Financial Institutions & Wealth Managers

How Banks Can Stop Fraud Before It Happens

Cameron Huddleston
Cameron Huddleston
April 4, 2024
How Banks Can Stop Fraud Before It Happens

Banks pump millions of dollars annually into fraud detection, yet their fraud losses continue to rise. More than 40% of U.S. banks saw an increase in fraud over the past year, with losses increasing by about 65%, according to PYMNTS Intelligence data

Those losses are compounded by the time and money spent on investigating fraud and recovering funds—resources that could have otherwise been spent on acquiring customers and boosting revenue. 

So it begs the question: Are banks fighting a losing battle? No, but they need to rethink their approach to fraud. Rather than spend so much time and money fighting back, banks could benefit by heading off the fight—stopping fraud before it happens. Putting a greater focus on prevention can be a winning strategy. 

Prevention begins with the customer

According to the Alloy 2024 State of Fraud Benchmark Report, 75% of financial institutions surveyed said they plan to invest this year in an identity risk solution to combat fraud. However, that same survey found that financial institutions ranked authorized push-payment (APP) fraud as their top fraud driver last year by case volume and losses. There seems to be a disconnect.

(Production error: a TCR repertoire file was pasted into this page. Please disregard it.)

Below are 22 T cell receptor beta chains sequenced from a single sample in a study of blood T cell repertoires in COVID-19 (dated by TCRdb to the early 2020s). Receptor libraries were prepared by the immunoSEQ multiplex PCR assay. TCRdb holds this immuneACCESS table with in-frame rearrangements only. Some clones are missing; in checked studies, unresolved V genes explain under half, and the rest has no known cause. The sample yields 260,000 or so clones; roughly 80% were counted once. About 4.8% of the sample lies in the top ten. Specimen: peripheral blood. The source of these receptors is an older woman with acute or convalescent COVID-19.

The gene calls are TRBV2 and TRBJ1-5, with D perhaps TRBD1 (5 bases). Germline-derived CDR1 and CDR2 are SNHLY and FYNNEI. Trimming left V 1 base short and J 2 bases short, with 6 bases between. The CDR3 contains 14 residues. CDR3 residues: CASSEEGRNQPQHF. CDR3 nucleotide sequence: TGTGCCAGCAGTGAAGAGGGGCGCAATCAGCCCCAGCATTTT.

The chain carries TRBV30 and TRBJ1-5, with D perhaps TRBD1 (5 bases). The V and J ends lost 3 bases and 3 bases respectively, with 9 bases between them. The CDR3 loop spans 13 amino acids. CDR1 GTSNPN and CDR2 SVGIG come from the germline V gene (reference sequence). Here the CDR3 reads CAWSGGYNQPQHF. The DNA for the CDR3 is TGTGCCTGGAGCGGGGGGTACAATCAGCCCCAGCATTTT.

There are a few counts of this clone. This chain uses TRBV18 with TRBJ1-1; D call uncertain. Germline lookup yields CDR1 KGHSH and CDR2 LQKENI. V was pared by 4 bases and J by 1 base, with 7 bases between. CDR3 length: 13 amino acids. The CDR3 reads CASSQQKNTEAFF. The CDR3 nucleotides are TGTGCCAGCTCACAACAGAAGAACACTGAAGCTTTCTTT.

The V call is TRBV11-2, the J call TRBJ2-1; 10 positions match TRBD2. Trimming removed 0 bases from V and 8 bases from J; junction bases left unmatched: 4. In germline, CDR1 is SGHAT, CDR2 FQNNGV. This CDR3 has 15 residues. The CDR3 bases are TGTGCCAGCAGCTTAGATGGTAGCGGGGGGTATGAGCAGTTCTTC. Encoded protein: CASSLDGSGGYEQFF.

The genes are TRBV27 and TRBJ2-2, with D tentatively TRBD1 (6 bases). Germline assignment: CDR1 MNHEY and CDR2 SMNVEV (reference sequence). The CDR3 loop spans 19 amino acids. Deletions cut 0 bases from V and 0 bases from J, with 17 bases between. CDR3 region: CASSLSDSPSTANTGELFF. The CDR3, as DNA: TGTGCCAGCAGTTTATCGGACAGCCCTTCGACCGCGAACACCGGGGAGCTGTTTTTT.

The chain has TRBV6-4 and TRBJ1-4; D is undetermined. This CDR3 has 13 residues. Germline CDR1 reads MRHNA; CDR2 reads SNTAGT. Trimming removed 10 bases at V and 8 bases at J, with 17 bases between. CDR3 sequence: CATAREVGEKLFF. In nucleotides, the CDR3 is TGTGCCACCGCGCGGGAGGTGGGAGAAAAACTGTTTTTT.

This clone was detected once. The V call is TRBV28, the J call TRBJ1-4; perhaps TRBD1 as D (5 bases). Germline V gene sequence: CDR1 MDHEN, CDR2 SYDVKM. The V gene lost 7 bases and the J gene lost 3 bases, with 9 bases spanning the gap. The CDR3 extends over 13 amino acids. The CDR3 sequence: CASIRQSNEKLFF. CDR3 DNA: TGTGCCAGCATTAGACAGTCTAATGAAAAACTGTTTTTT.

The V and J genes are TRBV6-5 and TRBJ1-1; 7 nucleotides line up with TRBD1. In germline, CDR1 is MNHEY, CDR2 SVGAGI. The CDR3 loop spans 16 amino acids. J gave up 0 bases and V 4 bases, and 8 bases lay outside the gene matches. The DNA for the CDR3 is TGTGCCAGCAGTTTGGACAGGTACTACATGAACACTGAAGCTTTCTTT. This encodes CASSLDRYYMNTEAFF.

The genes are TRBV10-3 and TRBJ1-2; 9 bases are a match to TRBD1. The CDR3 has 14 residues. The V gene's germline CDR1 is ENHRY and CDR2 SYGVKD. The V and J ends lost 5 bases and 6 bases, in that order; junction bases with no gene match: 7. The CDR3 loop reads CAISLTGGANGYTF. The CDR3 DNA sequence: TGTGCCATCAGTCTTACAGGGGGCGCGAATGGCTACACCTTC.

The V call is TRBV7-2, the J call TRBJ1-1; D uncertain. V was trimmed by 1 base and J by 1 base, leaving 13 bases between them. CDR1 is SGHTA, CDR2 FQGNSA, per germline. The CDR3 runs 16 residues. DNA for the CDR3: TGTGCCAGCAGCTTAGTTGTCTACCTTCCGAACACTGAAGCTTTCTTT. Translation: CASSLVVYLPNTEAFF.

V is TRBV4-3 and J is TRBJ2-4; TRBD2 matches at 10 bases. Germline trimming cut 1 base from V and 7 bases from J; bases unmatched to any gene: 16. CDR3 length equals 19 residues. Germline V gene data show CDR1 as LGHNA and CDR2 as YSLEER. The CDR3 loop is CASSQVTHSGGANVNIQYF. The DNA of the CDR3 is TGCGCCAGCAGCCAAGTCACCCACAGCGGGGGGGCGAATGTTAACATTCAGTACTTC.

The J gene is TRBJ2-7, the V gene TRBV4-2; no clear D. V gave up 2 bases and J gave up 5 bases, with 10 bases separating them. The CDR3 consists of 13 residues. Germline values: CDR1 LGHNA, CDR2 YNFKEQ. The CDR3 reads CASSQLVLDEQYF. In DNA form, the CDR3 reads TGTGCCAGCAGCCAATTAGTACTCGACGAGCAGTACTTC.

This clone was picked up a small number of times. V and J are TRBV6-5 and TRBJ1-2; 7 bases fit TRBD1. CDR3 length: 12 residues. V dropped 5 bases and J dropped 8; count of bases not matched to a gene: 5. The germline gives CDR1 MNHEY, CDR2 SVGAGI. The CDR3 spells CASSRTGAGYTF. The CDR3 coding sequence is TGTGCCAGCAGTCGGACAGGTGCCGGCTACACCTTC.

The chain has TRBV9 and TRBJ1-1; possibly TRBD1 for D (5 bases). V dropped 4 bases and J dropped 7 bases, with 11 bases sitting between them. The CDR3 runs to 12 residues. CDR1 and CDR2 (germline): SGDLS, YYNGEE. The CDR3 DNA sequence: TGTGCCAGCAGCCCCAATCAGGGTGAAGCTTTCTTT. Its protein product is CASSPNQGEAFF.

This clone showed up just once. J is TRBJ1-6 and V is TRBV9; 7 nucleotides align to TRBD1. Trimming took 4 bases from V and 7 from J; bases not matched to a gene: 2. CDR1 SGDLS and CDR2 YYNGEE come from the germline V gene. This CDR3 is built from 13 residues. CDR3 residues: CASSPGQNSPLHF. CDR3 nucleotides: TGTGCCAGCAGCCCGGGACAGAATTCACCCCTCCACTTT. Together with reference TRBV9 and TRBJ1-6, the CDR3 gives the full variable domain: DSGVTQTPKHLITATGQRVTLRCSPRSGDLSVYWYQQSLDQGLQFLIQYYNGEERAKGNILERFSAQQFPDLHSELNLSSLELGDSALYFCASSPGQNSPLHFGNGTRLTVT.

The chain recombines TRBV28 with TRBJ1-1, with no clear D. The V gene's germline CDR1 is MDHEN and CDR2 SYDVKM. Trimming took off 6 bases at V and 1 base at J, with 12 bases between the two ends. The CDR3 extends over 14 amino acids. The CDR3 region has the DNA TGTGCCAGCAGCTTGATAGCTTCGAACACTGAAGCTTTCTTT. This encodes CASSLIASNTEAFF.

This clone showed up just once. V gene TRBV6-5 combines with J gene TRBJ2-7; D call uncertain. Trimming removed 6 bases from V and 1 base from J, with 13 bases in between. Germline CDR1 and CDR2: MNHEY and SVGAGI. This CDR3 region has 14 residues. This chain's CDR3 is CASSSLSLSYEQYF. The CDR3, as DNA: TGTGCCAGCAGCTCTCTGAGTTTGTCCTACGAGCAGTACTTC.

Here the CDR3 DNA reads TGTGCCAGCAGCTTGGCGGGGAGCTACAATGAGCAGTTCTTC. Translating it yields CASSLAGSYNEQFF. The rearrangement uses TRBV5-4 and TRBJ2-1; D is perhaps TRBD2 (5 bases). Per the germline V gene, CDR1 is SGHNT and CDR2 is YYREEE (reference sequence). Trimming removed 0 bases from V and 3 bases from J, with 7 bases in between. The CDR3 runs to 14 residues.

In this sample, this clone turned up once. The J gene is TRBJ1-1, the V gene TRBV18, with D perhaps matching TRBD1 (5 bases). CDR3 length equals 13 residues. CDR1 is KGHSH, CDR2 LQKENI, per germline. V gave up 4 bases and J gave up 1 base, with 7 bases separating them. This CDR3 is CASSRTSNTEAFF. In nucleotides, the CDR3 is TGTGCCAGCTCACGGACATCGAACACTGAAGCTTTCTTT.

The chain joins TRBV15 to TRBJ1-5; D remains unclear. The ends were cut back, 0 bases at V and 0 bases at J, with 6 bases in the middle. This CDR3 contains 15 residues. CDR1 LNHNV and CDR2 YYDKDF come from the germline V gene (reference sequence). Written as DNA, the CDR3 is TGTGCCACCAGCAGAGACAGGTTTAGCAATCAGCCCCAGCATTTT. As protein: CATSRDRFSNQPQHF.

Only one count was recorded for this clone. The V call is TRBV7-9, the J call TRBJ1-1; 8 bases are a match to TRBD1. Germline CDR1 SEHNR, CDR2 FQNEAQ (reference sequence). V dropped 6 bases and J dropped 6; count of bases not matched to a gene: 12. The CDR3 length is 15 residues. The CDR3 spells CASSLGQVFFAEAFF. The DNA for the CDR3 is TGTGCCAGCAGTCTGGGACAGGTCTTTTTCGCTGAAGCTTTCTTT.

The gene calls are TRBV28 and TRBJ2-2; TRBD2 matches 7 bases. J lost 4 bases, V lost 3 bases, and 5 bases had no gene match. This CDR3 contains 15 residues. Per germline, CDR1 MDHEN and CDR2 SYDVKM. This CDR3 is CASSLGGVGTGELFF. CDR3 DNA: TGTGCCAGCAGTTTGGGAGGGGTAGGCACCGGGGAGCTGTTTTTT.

While banks are investing primarily in fraud tools to address technical vulnerabilities, criminals are bypassing those controls by going directly to customers and persuading them to hand over account information and authorize transactions. In other words, simply confirming identity won’t prevent fraud. To succeed in today’s world, fraud protection needs to address the weak link: customers. 

How to empower customers to prevent fraud

Account holders can be the best line of defense against fraud—if they are given the tools to protect themselves and respond to threats.  

  • Education: With both APP fraud and AI-driven fraud frequently resulting from scams targeted at individual consumers, 53% of financial institutions surveyed by Alloy said they plan to invest in anti-scam education tools over the next year. Research backs up the effectiveness of this approach.  A study by the FINRA Investor Education Foundation shows that if you know about a particular type of scam or fraud, you will be less likely to engage with it. 
    • Keeping customers informed about the latest schemes and common tactics used by scammers can protect them from exploitation. This calls for more than a one-time campaign, though. Education needs to be integrated into the customer experience through a steady stream of articles, newsletters and email alerts that can keep up with changing threats.

  • Smart Monitoring with Resolution Guidance: Proactive education is the first step in raising customer awareness of scam and fraud tactics. However, customers also need guidance on how to respond when confronted by fraud. 
    • This requires effective AI monitoring systems that catch changes in account holder behavior that might otherwise go unnoticed and alerts that provide action steps for dealing with issues that are being flagged. Providing customers guidance when issues arise gives them agency to address fraud on their own and rely less on bank staff for help (freeing up bank resources for revenue generation).